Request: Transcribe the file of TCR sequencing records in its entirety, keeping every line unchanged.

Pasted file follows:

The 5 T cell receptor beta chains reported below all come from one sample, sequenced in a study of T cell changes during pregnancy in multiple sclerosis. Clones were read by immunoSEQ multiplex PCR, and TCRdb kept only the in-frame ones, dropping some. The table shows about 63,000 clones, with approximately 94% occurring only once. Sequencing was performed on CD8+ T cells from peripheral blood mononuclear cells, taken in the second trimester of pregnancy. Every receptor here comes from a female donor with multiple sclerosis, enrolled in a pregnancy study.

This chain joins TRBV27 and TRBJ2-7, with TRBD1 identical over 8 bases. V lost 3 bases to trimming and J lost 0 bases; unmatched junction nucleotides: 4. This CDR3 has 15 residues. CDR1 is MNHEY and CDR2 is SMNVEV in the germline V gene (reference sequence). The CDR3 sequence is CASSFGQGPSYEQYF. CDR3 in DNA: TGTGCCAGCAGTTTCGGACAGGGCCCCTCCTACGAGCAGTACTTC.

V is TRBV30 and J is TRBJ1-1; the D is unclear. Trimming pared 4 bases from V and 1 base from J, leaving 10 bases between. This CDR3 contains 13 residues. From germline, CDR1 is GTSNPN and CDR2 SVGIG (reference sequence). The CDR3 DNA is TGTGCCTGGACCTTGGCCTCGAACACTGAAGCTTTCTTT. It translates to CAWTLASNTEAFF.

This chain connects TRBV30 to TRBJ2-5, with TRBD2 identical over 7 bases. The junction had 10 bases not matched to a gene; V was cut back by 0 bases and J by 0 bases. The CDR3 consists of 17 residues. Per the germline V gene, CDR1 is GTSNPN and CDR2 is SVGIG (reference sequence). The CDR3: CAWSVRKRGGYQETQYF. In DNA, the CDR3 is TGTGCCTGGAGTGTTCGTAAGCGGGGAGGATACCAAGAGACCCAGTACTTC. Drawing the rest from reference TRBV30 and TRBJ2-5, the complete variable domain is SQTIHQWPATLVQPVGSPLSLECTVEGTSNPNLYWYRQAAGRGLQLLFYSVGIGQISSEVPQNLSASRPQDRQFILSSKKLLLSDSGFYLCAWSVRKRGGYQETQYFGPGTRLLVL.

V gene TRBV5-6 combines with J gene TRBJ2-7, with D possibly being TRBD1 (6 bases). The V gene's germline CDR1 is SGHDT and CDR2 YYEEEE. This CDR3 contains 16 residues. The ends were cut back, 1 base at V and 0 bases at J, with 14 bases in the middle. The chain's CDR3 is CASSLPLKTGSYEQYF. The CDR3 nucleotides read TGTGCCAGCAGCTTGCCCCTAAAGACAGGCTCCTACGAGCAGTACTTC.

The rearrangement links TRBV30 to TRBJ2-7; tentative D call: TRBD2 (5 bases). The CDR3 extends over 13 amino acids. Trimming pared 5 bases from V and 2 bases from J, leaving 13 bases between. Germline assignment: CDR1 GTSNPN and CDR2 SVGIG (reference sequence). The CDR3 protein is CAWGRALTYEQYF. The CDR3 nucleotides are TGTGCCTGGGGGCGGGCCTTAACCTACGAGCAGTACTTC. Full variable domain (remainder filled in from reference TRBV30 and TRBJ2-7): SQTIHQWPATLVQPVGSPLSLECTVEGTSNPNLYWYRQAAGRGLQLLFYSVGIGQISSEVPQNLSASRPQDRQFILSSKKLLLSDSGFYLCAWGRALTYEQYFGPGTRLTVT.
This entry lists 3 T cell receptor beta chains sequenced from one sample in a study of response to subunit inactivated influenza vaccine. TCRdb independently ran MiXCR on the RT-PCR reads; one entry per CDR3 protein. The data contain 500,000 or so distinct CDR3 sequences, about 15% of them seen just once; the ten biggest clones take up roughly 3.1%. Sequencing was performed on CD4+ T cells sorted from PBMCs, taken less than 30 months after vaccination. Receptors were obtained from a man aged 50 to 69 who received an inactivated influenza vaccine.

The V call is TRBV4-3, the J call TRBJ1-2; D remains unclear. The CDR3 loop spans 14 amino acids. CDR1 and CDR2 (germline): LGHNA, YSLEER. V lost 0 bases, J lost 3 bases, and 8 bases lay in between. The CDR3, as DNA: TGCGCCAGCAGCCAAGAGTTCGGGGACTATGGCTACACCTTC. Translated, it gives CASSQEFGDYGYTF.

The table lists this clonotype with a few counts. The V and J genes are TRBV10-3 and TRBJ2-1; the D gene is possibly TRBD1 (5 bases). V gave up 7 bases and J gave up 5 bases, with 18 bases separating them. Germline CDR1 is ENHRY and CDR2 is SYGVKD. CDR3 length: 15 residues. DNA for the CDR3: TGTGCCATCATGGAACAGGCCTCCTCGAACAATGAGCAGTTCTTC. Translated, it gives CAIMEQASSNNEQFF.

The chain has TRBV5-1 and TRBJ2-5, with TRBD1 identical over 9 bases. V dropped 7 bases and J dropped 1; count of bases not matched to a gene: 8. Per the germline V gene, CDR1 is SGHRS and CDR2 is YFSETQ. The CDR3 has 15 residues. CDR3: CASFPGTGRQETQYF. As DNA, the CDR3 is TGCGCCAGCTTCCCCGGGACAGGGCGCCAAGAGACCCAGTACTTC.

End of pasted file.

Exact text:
The 5 T cell receptor beta chains reported below all come from one sample, sequenced in a study of T cell changes during pregnancy in multiple sclerosis. Clones were read by immunoSEQ multiplex PCR, and TCRdb kept only the in-frame ones, dropping some. The table shows about 63,000 clones, with approximately 94% occurring only once. Sequencing was performed on CD8+ T cells from peripheral blood mononuclear cells, taken in the second trimester of pregnancy. Every receptor here comes from a female donor with multiple sclerosis, enrolled in a pregnancy study.

This chain joins TRBV27 and TRBJ2-7, with TRBD1 identical over 8 bases. V lost 3 bases to trimming and J lost 0 bases; unmatched junction nucleotides: 4. This CDR3 has 15 residues. CDR1 is MNHEY and CDR2 is SMNVEV in the germline V gene (reference sequence). The CDR3 sequence is CASSFGQGPSYEQYF. CDR3 in DNA: TGTGCCAGCAGTTTCGGACAGGGCCCCTCCTACGAGCAGTACTTC.

V is TRBV30 and J is TRBJ1-1; the D is unclear. Trimming pared 4 bases from V and 1 base from J, leaving 10 bases between. This CDR3 contains 13 residues. From germline, CDR1 is GTSNPN and CDR2 SVGIG (reference sequence). The CDR3 DNA is TGTGCCTGGACCTTGGCCTCGAACACTGAAGCTTTCTTT. It translates to CAWTLASNTEAFF.

This chain connects TRBV30 to TRBJ2-5, with TRBD2 identical over 7 bases. The junction had 10 bases not matched to a gene; V was cut back by 0 bases and J by 0 bases. The CDR3 consists of 17 residues. Per the germline V gene, CDR1 is GTSNPN and CDR2 is SVGIG (reference sequence). The CDR3: CAWSVRKRGGYQETQYF. In DNA, the CDR3 is TGTGCCTGGAGTGTTCGTAAGCGGGGAGGATACCAAGAGACCCAGTACTTC. Drawing the rest from reference TRBV30 and TRBJ2-5, the complete variable domain is SQTIHQWPATLVQPVGSPLSLECTVEGTSNPNLYWYRQAAGRGLQLLFYSVGIGQISSEVPQNLSASRPQDRQFILSSKKLLLSDSGFYLCAWSVRKRGGYQETQYFGPGTRLLVL.

V gene TRBV5-6 combines with J gene TRBJ2-7, with D possibly being TRBD1 (6 bases). The V gene's germline CDR1 is SGHDT and CDR2 YYEEEE. This CDR3 contains 16 residues. The ends were cut back, 1 base at V and 0 bases at J, with 14 bases in the middle. The chain's CDR3 is CASSLPLKTGSYEQYF. The CDR3 nucleotides read TGTGCCAGCAGCTTGCCCCTAAAGACAGGCTCCTACGAGCAGTACTTC.

The rearrangement links TRBV30 to TRBJ2-7; tentative D call: TRBD2 (5 bases). The CDR3 extends over 13 amino acids. Trimming pared 5 bases from V and 2 bases from J, leaving 13 bases between. Germline assignment: CDR1 GTSNPN and CDR2 SVGIG (reference sequence). The CDR3 protein is CAWGRALTYEQYF. The CDR3 nucleotides are TGTGCCTGGGGGCGGGCCTTAACCTACGAGCAGTACTTC. Full variable domain (remainder filled in from reference TRBV30 and TRBJ2-7): SQTIHQWPATLVQPVGSPLSLECTVEGTSNPNLYWYRQAAGRGLQLLFYSVGIGQISSEVPQNLSASRPQDRQFILSSKKLLLSDSGFYLCAWGRALTYEQYFGPGTRLTVT.
This entry lists 3 T cell receptor beta chains sequenced from one sample in a study of response to subunit inactivated influenza vaccine. TCRdb independently ran MiXCR on the RT-PCR reads; one entry per CDR3 protein. The data contain 500,000 or so distinct CDR3 sequences, about 15% of them seen just once; the ten biggest clones take up roughly 3.1%. Sequencing was performed on CD4+ T cells sorted from PBMCs, taken less than 30 months after vaccination. Receptors were obtained from a man aged 50 to 69 who received an inactivated influenza vaccine.

The V call is TRBV4-3, the J call TRBJ1-2; D remains unclear. The CDR3 loop spans 14 amino acids. CDR1 and CDR2 (germline): LGHNA, YSLEER. V lost 0 bases, J lost 3 bases, and 8 bases lay in between. The CDR3, as DNA: TGCGCCAGCAGCCAAGAGTTCGGGGACTATGGCTACACCTTC. Translated, it gives CASSQEFGDYGYTF.

The table lists this clonotype with a few counts. The V and J genes are TRBV10-3 and TRBJ2-1; the D gene is possibly TRBD1 (5 bases). V gave up 7 bases and J gave up 5 bases, with 18 bases separating them. Germline CDR1 is ENHRY and CDR2 is SYGVKD. CDR3 length: 15 residues. DNA for the CDR3: TGTGCCATCATGGAACAGGCCTCCTCGAACAATGAGCAGTTCTTC. Translated, it gives CAIMEQASSNNEQFF.

The chain has TRBV5-1 and TRBJ2-5, with TRBD1 identical over 9 bases. V dropped 7 bases and J dropped 1; count of bases not matched to a gene: 8. Per the germline V gene, CDR1 is SGHRS and CDR2 is YFSETQ. The CDR3 has 15 residues. CDR3: CASFPGTGRQETQYF. As DNA, the CDR3 is TGCGCCAGCTTCCCCGGGACAGGGCGCCAAGAGACCCAGTACTTC.